There is a popular saying within British football that notes the fact that if you do not shoot, you will not score.
This wise proverb didn’t seem to reach the Czech Republic in time for their quarter-final match against Portugal. Or if it did, then they certainly weren’t able to implement it in what proved to be their final match of Euro 2012.
On a day where the Czech side defended admirably and Petr Cech performed particularly well, it was the lack of attacking prowess within the ranks that meant they never even looked like progressing to the semi-finals.
Michal Bilek’s side recorded just two shots in 90 minutes against a Portugal side who chalked up 19, and when it is noted that neither of the Czech’s efforts where on target, this statistic becomes increasingly frustrating.
The general ethos of the Czech side at the start of their quarter-final tie was predictably aimed at soaking up pressure from their opponents before setting off on counter-attacking moves and trying to slow the game down through defensive players Plasil and Hubschmann.
This tactic however, relies on being able to convert defence into attack and break quickly, and whilst the Czechs certainly have the ability to implement this plan, they did not manage to do so against Portugal.
In this respect, the absence of Tomas Rosicky was heavily felt. The Arsenal forward missed the game through injury and his replacement Darida did not display the creative ability to create that chance out of nothing which Rosicky has previously displayed at international level.
Furthermore, the game was constantly played at the fast pace the Portuguese desired. The Czech side did not manage to get a foot on the ball and slow the tempo, and this reduced the impact of wingmen Vaclac Pilar and Petr Jirocek sizeably. They didn’t receive the service they have been supplied with in the previous two matches. With Baros routinely quiet up front too, there was little hope of a creative Czech burst.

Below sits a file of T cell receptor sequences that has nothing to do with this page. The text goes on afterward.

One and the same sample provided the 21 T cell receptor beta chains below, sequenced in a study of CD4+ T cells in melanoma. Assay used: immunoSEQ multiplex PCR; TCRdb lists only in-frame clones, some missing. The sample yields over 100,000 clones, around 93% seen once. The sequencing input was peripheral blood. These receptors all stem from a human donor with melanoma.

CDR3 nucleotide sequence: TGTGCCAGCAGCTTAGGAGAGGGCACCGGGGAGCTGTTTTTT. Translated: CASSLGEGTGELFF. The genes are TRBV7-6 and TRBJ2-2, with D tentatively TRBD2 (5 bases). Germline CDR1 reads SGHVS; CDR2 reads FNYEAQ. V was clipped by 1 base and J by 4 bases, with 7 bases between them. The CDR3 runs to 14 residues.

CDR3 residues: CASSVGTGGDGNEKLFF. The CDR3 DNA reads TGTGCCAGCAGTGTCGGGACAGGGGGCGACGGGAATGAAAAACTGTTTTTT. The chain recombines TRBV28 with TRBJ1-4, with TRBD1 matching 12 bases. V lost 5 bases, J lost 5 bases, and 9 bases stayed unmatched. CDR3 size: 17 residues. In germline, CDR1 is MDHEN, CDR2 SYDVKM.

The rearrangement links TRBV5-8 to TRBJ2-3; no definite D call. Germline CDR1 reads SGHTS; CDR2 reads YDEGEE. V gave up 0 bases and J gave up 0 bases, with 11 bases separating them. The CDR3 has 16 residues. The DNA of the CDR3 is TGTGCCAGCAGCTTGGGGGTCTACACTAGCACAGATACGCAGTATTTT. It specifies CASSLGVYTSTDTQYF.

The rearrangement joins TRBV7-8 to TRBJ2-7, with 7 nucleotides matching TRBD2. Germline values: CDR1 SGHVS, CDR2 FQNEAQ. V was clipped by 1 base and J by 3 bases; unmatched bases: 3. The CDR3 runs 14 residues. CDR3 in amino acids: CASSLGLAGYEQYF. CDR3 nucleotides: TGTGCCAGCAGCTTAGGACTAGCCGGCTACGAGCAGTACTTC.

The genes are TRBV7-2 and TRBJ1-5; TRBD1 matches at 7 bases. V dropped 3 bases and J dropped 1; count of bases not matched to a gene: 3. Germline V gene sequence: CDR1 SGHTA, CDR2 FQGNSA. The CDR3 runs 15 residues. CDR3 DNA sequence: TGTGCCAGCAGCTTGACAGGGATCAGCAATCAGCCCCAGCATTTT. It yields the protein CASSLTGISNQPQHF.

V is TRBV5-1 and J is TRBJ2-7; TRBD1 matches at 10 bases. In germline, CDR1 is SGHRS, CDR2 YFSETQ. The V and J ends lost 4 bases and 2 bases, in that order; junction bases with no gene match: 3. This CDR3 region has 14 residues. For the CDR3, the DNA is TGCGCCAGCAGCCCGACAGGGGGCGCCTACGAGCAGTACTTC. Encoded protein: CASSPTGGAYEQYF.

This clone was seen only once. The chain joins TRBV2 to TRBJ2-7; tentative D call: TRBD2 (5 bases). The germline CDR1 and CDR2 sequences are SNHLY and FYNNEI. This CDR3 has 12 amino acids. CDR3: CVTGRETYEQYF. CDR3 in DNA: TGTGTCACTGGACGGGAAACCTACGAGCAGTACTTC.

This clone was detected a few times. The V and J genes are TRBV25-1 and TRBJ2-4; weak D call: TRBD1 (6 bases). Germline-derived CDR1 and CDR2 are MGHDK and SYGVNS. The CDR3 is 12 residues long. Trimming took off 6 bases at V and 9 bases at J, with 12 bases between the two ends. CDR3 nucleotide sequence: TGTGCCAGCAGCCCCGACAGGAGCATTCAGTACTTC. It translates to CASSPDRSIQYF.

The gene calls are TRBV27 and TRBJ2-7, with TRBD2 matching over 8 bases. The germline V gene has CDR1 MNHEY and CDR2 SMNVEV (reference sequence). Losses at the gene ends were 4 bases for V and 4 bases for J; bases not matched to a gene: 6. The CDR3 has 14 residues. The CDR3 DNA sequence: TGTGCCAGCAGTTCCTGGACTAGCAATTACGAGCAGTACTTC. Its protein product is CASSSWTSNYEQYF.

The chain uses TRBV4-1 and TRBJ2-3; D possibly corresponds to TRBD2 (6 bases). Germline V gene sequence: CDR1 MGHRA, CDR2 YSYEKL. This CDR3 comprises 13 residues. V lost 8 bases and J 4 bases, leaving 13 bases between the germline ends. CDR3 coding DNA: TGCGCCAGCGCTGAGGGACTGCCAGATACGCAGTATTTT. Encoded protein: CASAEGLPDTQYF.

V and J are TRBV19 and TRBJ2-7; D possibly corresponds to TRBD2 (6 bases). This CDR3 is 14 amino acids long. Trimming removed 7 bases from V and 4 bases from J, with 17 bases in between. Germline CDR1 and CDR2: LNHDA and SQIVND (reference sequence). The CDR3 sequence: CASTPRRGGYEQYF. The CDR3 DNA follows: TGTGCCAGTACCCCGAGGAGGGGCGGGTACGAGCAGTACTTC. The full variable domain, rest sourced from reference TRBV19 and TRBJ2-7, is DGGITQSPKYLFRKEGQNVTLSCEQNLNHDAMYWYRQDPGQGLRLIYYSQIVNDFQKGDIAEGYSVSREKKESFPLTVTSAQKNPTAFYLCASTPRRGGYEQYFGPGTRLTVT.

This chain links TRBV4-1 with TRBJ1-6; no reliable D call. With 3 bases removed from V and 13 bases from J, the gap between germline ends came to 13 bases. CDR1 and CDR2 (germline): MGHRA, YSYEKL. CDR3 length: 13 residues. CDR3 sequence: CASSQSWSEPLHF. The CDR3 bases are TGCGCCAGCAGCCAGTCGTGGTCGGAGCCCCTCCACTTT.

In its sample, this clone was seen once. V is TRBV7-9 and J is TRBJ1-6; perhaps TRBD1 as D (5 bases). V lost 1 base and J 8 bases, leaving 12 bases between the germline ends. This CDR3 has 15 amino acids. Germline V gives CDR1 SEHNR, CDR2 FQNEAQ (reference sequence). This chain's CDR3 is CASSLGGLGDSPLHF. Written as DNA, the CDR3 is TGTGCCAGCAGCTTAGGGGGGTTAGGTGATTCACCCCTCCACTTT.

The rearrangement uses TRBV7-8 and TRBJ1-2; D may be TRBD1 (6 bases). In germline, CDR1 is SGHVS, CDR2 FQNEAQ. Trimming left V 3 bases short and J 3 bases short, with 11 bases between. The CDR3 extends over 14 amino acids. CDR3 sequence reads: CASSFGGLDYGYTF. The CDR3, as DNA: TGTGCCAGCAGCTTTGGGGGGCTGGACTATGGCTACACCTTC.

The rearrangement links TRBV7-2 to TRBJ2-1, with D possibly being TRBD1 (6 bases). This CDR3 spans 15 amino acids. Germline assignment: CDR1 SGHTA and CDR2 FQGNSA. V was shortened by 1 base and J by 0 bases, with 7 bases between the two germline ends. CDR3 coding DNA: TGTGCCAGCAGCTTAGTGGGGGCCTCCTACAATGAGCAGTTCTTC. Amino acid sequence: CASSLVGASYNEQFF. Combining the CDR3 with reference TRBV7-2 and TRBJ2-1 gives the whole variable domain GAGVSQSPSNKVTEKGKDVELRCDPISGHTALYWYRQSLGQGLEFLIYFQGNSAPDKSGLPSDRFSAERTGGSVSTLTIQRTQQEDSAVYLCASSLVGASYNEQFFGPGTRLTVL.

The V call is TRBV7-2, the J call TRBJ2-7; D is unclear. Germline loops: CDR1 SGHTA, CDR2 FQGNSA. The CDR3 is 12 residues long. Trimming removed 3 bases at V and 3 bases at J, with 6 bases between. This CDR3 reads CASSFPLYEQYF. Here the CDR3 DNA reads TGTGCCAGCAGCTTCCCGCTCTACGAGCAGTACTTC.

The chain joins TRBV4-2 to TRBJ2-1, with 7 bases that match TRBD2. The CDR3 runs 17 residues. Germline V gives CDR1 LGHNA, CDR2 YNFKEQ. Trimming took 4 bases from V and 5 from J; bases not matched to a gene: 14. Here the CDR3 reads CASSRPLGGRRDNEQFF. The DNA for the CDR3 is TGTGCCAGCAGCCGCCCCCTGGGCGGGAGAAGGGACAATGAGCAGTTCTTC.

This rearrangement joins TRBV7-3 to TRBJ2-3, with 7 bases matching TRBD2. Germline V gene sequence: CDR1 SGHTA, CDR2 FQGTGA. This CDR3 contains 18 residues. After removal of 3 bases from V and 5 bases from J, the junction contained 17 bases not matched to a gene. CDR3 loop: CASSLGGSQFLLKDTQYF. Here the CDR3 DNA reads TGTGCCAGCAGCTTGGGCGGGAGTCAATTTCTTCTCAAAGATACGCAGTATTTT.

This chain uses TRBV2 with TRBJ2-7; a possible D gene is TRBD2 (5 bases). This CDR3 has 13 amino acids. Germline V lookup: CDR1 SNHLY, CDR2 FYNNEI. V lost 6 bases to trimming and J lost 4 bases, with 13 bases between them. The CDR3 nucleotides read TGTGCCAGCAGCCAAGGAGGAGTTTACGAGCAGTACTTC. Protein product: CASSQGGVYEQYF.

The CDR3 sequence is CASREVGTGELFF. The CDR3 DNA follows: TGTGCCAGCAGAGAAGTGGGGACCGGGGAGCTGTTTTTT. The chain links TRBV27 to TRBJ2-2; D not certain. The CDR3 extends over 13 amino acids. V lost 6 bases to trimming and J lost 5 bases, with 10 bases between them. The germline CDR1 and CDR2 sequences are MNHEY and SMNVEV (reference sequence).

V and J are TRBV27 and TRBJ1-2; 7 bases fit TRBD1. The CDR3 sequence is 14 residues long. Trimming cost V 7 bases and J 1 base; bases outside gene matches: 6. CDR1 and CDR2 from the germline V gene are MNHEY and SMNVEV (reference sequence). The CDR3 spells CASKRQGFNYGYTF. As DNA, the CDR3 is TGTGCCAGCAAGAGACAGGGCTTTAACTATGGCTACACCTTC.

Nevertheless, the Czech team did defend admirably and, for the first 15 minutes in particular, Gebre Selassie did well to keep Cristiano Ronaldo quiet. When Ronaldo is on form however, there is not much even a brick wall could do to prevent him from netting, and despite the best efforts of a revitalised Petr Cech, the Madrid talisman broke through eventually.
Even though Ronaldo did get his goal, positives can be taken from how long the Czech team managed to keep Portugal out whilst constantly under the cosh, and they have shown vast improvements since that opening day disaster against Russia.
For the future, Czech Republic must locate a goal scoring striker and find a way to provide the kind of flowing football the likes of Nedved and Koller took part in during the Czech’s Euro 2004 campaign.
If they can increase their attacking proficiency and maintain the solid defensive style they developed as the Euros progressed, then there is still hope the nation could yet be a force to be reckoned with.
You can follow Stuart Kenny on Twitter.
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